October 30, 2015
High dynamic range is lauded for its more vivid colors and life-like imagery. Initially introduced by TV set manufacturers, an increasing number of gear manufacturers have introduced HDR capabilities and SMPTE just released standard specifications. But implementing HDR into production, post production and distribution can also create problems that degrade the image, with artifacts and banding. Several experts talked about the challenges in implementing HDR, and the potential solutions to them.
In TV Technology, experts explained how “HDR can offer a more lifelike image because of its greater contrast range, but that same characteristic could also introduce new kinds of artifacts,” among other issues. Pierre Larbier, ATEME chief technology officer, addressed the compression challenges with HDR, especially with regard to the HEVC codec used to compress 10-bit UHD HDR signals.
“Extensive research conducted using HDR-graded content shows that HEVC video encoders that were not specifically designed for this new format will produce new types of coding artifacts,” said Larbier, who also noted that, “the tests on UHD HDR content showed unexpected new video defects that might become noticeable to viewers if the video compression system wasn’t specifically adapted.”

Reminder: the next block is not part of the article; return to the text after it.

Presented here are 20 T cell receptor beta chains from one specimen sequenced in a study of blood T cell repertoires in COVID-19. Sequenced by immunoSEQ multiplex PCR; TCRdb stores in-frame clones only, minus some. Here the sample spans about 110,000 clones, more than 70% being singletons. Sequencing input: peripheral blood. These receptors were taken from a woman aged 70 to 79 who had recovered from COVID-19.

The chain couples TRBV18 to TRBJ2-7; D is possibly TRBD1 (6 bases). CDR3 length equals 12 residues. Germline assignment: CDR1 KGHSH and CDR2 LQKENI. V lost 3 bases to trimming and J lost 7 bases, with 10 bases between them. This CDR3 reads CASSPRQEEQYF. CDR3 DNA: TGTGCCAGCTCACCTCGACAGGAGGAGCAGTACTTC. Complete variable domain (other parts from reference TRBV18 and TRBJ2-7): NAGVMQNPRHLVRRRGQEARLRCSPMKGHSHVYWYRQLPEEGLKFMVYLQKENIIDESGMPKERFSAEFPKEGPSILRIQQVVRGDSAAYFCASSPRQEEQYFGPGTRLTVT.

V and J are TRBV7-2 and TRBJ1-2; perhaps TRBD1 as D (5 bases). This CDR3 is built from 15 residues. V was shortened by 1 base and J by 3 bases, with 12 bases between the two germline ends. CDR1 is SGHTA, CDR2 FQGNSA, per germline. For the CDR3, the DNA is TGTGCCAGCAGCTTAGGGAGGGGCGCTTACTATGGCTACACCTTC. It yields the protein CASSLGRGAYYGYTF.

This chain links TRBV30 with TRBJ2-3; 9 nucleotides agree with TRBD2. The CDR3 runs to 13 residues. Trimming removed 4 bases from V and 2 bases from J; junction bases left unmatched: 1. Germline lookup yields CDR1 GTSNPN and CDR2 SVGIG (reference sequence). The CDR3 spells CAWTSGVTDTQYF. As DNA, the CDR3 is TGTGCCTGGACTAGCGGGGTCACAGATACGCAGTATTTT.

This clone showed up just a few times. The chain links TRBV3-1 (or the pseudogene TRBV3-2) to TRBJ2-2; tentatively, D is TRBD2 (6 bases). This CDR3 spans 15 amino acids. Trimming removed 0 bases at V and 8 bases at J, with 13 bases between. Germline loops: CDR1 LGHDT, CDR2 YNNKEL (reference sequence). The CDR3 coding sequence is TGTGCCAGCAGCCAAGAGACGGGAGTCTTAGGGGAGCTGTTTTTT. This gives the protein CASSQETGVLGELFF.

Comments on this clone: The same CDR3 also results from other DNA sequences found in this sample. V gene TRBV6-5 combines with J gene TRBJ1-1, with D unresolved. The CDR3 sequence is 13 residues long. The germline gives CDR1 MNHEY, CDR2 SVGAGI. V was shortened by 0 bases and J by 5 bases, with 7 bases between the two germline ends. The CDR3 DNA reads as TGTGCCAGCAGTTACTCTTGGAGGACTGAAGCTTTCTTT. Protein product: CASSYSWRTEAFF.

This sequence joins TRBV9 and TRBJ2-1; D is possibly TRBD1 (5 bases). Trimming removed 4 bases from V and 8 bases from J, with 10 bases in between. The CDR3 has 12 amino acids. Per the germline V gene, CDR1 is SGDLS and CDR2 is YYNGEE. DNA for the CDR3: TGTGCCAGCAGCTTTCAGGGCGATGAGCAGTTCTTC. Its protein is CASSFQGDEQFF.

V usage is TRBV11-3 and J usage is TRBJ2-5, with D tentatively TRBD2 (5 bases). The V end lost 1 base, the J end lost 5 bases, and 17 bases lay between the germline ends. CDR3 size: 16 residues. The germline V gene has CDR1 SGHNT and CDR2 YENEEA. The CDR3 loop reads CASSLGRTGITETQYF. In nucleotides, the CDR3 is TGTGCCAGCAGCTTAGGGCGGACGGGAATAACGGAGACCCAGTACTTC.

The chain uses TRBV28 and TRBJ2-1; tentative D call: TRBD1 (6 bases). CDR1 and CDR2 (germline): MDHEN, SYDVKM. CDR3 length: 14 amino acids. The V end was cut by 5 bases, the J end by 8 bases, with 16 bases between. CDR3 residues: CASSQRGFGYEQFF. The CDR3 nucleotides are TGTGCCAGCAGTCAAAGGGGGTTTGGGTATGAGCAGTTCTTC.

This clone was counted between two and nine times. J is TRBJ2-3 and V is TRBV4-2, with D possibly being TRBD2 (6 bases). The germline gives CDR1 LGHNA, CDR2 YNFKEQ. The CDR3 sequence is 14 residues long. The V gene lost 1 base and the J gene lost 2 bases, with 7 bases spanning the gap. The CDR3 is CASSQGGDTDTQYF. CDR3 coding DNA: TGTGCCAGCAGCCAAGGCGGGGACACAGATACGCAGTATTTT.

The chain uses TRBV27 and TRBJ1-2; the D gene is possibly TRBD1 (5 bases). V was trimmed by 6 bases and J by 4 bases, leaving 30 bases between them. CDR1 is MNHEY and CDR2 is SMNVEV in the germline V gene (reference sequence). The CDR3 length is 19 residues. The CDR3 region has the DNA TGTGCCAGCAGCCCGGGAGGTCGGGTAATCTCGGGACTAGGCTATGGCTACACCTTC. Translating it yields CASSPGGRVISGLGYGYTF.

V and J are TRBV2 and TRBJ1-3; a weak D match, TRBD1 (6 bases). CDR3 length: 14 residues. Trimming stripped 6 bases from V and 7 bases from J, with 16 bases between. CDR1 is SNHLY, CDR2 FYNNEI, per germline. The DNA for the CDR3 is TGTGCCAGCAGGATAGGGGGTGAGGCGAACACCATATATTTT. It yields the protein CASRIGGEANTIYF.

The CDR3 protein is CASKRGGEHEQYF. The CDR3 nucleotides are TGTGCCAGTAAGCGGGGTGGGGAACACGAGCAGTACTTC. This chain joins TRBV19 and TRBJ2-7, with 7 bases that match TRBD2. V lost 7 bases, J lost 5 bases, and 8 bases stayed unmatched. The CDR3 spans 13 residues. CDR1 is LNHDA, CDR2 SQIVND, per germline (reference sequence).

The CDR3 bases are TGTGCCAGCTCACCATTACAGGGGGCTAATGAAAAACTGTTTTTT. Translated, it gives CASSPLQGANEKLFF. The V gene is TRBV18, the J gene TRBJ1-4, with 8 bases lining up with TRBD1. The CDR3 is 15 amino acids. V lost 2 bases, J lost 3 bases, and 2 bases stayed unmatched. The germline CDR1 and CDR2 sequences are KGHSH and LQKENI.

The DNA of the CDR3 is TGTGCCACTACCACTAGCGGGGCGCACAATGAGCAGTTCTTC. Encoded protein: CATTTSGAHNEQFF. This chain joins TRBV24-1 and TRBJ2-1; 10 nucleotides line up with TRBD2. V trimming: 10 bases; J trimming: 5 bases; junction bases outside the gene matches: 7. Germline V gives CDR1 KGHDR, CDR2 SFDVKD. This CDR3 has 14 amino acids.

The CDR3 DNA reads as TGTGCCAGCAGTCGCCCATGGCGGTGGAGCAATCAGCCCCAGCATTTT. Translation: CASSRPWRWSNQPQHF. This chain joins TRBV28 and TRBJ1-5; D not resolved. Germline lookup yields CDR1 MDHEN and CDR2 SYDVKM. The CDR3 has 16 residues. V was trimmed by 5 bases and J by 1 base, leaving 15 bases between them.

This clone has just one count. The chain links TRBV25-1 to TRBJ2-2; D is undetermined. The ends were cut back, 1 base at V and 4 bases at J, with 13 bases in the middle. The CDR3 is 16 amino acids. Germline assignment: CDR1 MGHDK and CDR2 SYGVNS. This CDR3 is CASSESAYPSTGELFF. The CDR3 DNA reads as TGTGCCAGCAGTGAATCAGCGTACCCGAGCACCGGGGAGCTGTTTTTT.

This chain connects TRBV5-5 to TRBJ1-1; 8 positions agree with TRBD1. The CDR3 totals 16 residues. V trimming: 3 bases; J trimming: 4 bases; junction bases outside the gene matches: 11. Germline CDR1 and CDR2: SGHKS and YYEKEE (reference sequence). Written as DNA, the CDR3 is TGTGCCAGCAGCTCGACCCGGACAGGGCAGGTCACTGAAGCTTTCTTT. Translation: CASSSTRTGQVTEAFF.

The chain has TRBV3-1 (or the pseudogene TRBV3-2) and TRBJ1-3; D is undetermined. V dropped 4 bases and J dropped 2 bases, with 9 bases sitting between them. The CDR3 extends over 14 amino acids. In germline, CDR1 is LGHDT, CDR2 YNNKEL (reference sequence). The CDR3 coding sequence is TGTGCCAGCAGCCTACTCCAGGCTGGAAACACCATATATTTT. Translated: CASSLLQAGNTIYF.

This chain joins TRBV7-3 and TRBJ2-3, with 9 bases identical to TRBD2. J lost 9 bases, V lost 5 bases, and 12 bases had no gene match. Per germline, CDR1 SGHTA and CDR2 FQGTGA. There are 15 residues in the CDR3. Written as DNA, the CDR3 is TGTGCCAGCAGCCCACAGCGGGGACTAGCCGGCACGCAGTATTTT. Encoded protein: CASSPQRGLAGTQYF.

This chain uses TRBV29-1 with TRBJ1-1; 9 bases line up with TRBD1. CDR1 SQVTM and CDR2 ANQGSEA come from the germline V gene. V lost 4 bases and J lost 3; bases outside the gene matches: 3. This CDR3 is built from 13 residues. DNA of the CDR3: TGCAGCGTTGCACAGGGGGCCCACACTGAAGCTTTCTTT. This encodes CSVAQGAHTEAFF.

Ericsson Television’s Olie Baumann noted that consumer HDR TV displays cause “artifacts, specifically banding, at particular levels.” He suggested a possible solution but noted his own approach’s inefficiencies.
Avid chief architect Shailendra Mathur discussed the SMPTE VC-3 video codec, which is the basis of Avid DNxHD. An extension is being added to the standard to allow for higher frame rates and a variety of color spaces, and Marthur noted its success as a “low-complexity editorial, intermediate and mezzanine codec,” which made compromises in the compression ratio worth the trade-off. “It supports a variety of workflows involving better, faster and more pixels,” he said.